Puerto Rico National Guard faces a perfect storm - We Are The Mighty
MIGHTY CULTURE

Puerto Rico National Guard faces a perfect storm

A deadly pandemic, a Category 5 hurricane and two earthquakes. While this sounds like cataclysms from the Old Testament — it’s not. Puerto Rico has been dealing with a range of natural disasters for the past three years.

In the center of them all is the Puerto Rico National Guard, stepping up to the challenges each provides.


“It’s certainly showing that the Puerto Rico National Guard is a flexible and adaptable force,” Maj. Gen. José Reyes, adjutant general, said.

COVID-19

The COVID-19 pandemic disrupted the lives of just about every American. The mantra of elected officials has been, “Flatten the curve,” meaning stop the spread of the virus. PRNG is doing its part to accomplish that by conducting medical evaluations of everyone entering Puerto Rico.

Earlier this year, PRNG and other federal and state agencies started screening incoming passengers at the international airport in San Juan by installing 11 infrared cameras that measure a person’s body temperature.

If a passenger has a temperature of 100.3° or over, they are immediately taken to a triage area and tested for COVID-19.

This is a 24/7 operation with about 260 PRNG members participating — roughly 60 are assigned to each six-hour shift.

Puerto Rico National Guard faces a perfect storm

Laiza Rivera, a medical student at Central Caribbean University, took the oath of office to become a 2nd Lt. in the Puerto Rico National Guard on April 2. Here she signs her enlistment contract as Gen. José Reyes looks on. Photo by First Sgt. Luis E. Orengo.

In addition to military personnel, 150 students from Puerto Rico’s four medical schools have volunteered for this mission as well.

This actually worked as an unintentional recruitment campaign when four of them decided to join the PRNG. One of them is 2nd Lt. Laiza Rivera.

The 27–year-old says she was going stir-crazy being home all day because of the lockdown so she decided to volunteer at the airport. Rivera, whose major is ophthalmology, was already in the process of joining but inspired the other three student-volunteers to join as well.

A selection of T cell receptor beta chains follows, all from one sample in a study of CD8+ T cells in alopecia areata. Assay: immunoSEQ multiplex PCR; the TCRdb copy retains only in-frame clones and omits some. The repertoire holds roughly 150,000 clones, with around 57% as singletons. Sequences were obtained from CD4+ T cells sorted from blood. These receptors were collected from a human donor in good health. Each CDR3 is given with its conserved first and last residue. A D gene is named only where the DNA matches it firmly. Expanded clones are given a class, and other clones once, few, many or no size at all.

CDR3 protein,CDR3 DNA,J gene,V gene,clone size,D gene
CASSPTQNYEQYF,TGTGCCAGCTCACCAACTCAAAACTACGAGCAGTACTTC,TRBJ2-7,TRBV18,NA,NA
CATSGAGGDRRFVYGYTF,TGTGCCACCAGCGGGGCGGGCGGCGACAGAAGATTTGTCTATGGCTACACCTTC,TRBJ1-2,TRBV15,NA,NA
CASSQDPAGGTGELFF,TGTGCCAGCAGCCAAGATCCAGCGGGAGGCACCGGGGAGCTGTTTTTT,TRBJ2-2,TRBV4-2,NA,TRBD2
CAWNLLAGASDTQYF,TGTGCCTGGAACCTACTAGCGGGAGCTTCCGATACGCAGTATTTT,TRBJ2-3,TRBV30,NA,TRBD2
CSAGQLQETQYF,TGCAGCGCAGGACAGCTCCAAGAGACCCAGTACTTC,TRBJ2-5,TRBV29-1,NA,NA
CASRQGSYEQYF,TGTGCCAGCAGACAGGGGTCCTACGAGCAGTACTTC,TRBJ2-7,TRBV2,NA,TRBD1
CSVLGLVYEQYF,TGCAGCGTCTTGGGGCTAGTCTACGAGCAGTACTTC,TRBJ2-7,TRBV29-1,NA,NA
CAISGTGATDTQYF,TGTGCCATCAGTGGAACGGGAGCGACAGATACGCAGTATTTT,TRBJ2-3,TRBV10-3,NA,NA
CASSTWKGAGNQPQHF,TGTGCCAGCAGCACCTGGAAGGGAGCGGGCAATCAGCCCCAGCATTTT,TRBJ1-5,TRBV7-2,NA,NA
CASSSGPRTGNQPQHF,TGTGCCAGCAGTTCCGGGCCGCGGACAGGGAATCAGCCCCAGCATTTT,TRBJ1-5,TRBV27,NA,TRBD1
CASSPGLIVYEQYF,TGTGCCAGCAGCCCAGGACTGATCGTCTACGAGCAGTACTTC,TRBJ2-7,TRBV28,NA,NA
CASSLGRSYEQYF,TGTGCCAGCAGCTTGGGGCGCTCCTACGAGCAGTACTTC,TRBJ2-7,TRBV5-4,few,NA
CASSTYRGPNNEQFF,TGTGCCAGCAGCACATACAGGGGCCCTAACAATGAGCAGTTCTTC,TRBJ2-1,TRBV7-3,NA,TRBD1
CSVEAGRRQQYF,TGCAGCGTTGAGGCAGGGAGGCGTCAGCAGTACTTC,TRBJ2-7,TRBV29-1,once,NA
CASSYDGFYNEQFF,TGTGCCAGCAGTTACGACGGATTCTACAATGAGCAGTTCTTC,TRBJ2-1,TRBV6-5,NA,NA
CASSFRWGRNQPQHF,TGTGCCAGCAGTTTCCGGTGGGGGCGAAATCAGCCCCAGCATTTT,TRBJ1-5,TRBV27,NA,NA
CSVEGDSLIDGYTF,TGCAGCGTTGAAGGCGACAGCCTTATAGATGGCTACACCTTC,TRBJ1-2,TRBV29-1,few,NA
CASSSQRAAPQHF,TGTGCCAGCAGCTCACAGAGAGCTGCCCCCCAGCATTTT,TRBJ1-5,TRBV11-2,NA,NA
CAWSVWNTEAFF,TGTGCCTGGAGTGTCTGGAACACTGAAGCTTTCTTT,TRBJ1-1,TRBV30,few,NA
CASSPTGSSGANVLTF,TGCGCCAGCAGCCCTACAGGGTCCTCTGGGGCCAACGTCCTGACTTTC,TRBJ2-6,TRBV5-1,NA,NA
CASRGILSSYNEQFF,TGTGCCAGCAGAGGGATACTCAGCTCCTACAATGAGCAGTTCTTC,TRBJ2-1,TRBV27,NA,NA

PRNG has similar operations at other ports of entry.

Annual training

PRNG’s ability to adapt is illustrated in its revised plan for annual training. Ordinarily, large groups of personnel would attend exercises at the national training center in California, as well as another location in Louisiana. Not this year. In an effort to practice social distancing, those exercises will be modified to be conducted in smaller groups at Camp Santiago in Puerto Rico.

Additionally, classes that would normally be held in a conference room have switched to video conferencing.

Hurricane Maria

In 2017, Hurricane Maria devastated Puerto Rico.

Under Reyes’ command, the island’s combined military forces provided its residents with just about everything they needed.

They provided MPs to the local police departments to maintain law and order; engineers cleared hundreds of miles of debris from roadways; and they conducted search and rescue operations in flooded communities and evacuated stranded citizens. The Army aviation unit conducted countless flights to and from the center of the island (its most rural and isolated area) to deliver food, water and emergency supplies.

Puerto Rico still hasn’t fully recovered from the hurricane and the 56 year-old general predicts that won’t happen for another 10 to 12 years.

Two earthquakes  

If the hurricane wasn’t bad enough, Puerto Rico was shaken by two major earthquakes in January. There were 10,000 people who either partially or completely lost their homes.

Reyes, who was born and raised in Puerto Rico, presented a plan to Governor Wanda Vázquez Garced to relocate these refugees. PRNG then established five major camps, each with a capacity of about 1,700. In partnership with FEMA and other agencies, they relocated over 10,000 people in 56 days.

Hurricane season